A quarter of the UK’s biggest firms have cut their CEOs’ salaries in response to the Covid-19 crisis, according to research from the High Pay Centre (ITV.com, 14 April 2020).
In an analysis of statements issued by FTSE 100 companies since the pandemic hit UK shores, the campaign group found that most of the bosses who had taken pay cuts had opted for reductions of 20%: the same proportion that furloughed staff are giving up.
However, one top boss who the High Pay Centre singled out as showing a particularly powerful example is Rentokil chief executive Andy Ransom, who has cut his salary by 35% and donated the rest to a special employee fund. Further coverage of the research has noted that, on the larger end of the SME spectrum, BrewDog leaders James Watt and Martin Dickie have refused wages for the remainder of 2020 to safeguard jobs and the integrity of the business, while COO David McDowall has taken a pay cut of 50% (People Management, 15 April 2020).
Summing up the findings for the FTSE 100, High Pay Centre director Luke Hildyard said: “With the economy facing great uncertainty, and people’s jobs and livelihoods – as well as a considerable amount of public money – now at stake, it’s vital that companies make savings. Very high pay for top earners, who can easily afford a pay cut while still maintaining a lifestyle beyond the wildest dreams of most people, is the obvious place to start.”
He noted: “Our figures show that some companies are taking meaningful action in this respect by cancelling bonuses and incentive plans, or making donations to employee funds or the NHS. Too many, however, are making token gestures, or doing nothing at all.”
Significantly, he added: “As the country faces the long-term implications of this crisis, it is clear that we are going to have to achieve a much fairer balance between those at the top and everybody else in future.”
That’s not the first time this month that such a view has been espoused in the media. In an early-April column (The Guardian, 2 April 2020), finance writer Nils Pratley commended a recent open letter from asset management firm Schroders (Schroders, 2 April 2020) stating that, as the crisis goes on, “Where companies seek additional capital we would expect their boards to suspend dividends and to reconsider management’s remuneration.”
However, Pratley argued, why stop at firms that are raising fresh capital to overcome the crisis? “When normality eventually returns,” he wrote, “the pressure on UK plc to close pay ratios within [its] organisations will be immense. Can the £5 million-a-year chief executive – a common sight among FTSE 100 companies – expect his or her pay package to receive the same unquestioning nod of approval? Our understanding of ‘key workers’ has changed.”
Will firms’ pay-related Covid-19 responses lead to a broader and lasting reassessment of CEO pay?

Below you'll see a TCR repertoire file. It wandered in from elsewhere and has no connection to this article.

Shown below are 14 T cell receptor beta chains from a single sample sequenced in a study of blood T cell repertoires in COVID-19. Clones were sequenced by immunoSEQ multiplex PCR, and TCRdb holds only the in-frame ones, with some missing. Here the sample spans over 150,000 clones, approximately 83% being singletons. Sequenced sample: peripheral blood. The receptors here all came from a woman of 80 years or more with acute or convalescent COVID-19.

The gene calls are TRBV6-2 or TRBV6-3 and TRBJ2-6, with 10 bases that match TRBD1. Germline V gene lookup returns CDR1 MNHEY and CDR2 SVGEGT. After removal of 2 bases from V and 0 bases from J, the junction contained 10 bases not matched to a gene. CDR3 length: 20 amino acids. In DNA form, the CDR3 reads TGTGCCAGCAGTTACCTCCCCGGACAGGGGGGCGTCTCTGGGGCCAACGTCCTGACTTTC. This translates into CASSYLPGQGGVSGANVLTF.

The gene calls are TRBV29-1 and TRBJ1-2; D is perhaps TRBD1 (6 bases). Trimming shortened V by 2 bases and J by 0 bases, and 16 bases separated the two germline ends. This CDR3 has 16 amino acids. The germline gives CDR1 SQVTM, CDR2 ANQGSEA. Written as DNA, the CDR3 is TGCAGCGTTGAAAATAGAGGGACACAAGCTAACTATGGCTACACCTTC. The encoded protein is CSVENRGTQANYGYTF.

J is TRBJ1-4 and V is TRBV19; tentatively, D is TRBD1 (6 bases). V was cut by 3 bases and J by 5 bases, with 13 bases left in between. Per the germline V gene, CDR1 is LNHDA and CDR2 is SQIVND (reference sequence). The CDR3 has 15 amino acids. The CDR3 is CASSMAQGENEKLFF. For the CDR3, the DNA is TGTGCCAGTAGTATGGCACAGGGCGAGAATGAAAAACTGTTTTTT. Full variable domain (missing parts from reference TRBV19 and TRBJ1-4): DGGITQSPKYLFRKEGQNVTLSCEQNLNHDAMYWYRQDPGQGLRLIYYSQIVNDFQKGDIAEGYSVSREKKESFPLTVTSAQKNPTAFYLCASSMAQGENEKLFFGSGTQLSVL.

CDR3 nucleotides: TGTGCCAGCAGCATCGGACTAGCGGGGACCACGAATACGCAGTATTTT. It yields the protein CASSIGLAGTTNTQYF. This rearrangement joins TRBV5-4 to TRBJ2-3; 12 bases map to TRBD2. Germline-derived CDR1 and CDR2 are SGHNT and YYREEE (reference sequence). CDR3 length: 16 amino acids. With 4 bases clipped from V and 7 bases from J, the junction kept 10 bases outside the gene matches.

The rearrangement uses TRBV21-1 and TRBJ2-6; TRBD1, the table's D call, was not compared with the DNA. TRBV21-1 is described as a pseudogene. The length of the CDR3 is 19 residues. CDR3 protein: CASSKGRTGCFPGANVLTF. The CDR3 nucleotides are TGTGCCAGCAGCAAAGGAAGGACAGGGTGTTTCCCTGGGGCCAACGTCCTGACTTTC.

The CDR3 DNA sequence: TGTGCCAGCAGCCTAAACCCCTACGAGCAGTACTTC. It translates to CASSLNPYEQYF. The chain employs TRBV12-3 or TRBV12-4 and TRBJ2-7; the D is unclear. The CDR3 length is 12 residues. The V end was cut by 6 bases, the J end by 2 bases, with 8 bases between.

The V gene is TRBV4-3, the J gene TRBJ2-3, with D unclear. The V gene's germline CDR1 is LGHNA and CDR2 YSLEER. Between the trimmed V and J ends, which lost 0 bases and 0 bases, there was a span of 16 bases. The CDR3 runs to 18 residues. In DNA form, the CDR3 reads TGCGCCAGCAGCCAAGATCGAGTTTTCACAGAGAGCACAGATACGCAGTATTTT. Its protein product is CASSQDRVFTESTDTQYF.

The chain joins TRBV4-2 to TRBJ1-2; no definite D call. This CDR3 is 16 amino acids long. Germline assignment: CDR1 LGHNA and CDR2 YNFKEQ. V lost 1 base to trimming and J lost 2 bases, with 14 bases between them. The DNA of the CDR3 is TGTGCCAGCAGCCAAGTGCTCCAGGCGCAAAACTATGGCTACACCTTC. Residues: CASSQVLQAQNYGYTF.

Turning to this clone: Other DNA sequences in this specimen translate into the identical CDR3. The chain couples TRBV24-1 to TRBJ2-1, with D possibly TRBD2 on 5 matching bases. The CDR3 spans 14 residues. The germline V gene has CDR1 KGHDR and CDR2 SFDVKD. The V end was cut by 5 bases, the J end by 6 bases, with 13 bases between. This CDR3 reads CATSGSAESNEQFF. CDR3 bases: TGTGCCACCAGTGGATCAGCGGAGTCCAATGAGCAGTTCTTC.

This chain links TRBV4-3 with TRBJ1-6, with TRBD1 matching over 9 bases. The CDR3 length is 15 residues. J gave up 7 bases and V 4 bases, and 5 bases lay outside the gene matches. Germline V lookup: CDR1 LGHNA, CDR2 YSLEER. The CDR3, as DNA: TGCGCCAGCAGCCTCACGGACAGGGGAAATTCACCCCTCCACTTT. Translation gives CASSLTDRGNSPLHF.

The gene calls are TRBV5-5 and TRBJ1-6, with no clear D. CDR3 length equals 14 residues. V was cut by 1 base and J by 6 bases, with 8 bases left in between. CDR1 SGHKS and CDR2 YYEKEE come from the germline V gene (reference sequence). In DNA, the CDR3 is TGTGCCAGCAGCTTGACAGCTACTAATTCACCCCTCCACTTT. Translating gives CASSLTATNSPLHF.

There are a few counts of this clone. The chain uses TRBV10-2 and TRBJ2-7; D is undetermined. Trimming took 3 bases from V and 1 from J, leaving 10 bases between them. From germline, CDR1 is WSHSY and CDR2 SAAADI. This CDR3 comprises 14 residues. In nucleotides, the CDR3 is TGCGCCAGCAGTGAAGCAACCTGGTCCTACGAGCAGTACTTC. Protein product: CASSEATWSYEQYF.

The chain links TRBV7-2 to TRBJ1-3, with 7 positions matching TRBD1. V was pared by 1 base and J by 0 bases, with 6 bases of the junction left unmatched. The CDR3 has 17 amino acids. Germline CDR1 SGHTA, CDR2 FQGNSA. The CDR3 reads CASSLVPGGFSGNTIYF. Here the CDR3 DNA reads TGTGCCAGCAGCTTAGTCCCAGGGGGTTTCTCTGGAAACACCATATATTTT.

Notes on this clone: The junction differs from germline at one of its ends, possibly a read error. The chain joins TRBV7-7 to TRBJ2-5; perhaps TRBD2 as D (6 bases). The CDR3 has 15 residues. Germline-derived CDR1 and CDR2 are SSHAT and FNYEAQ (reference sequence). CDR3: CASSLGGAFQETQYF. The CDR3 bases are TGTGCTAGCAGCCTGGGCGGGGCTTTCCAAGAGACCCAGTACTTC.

The Institute of Leadership & Management’s head of research, policy and standards Kate Cooper says: “All sorts of questions are being asked right now about the nature of reward. It is now inescapable that the lowest-paid workers are those with frontline responsibilities – including many NHS staff – and that the services they provide are essential. So it’s only natural for those of us who are involved with the business community to ask more questions about what leaders are rewarding – and why.”
She notes: “The field of public debate has become a kind of sorting process of separating the good companies from the bad – and those labels will translate into the real world as the crisis comes to an end. As businesses rev their engines back up to pre-crisis levels, some employees will return to work reinvigorated in the knowledge that they have been valued and treated fairly. Other staff who were perhaps laid off too soon, treated unfairly or not provided with any messages of value or support will re-enter the workforce, but grudgingly – without the loyal, engaged mindset that will prevail among the first group.”
Cooper points out: “Workers will also have a greater confidence to ask of their leaders, ‘What exactly constitutes an important role in the eyes of this organisation?’ It is clear from anecdotal evidence that, because of the nature of their jobs, many minimum-wage employees have been putting themselves at risk of contracting Covid-19 while generating significant profits for people who are not taking those risks.”
She adds: “The better companies, where senior teams are taking pay cuts and trying to protect the wages of those lower down the organisation, are providing vital benchmarks by which workers can judge what really defines a great employer and a great place to work. And when we, as leaders, get back to dealing with talent shortages – when there is once again competition to recruit people to work for us – those reputations will endure. What a brilliant way to test whether the values that are painted on companies’ walls are the ones that are being lived. Are firms acting with integrity? Are they treating their workforces with respect? Is fairness clearly on the agenda?”
For further thoughts on the themes raised in this blog, check out the Institute’s resources on integrity
See also the Institute’s recent research on organisational values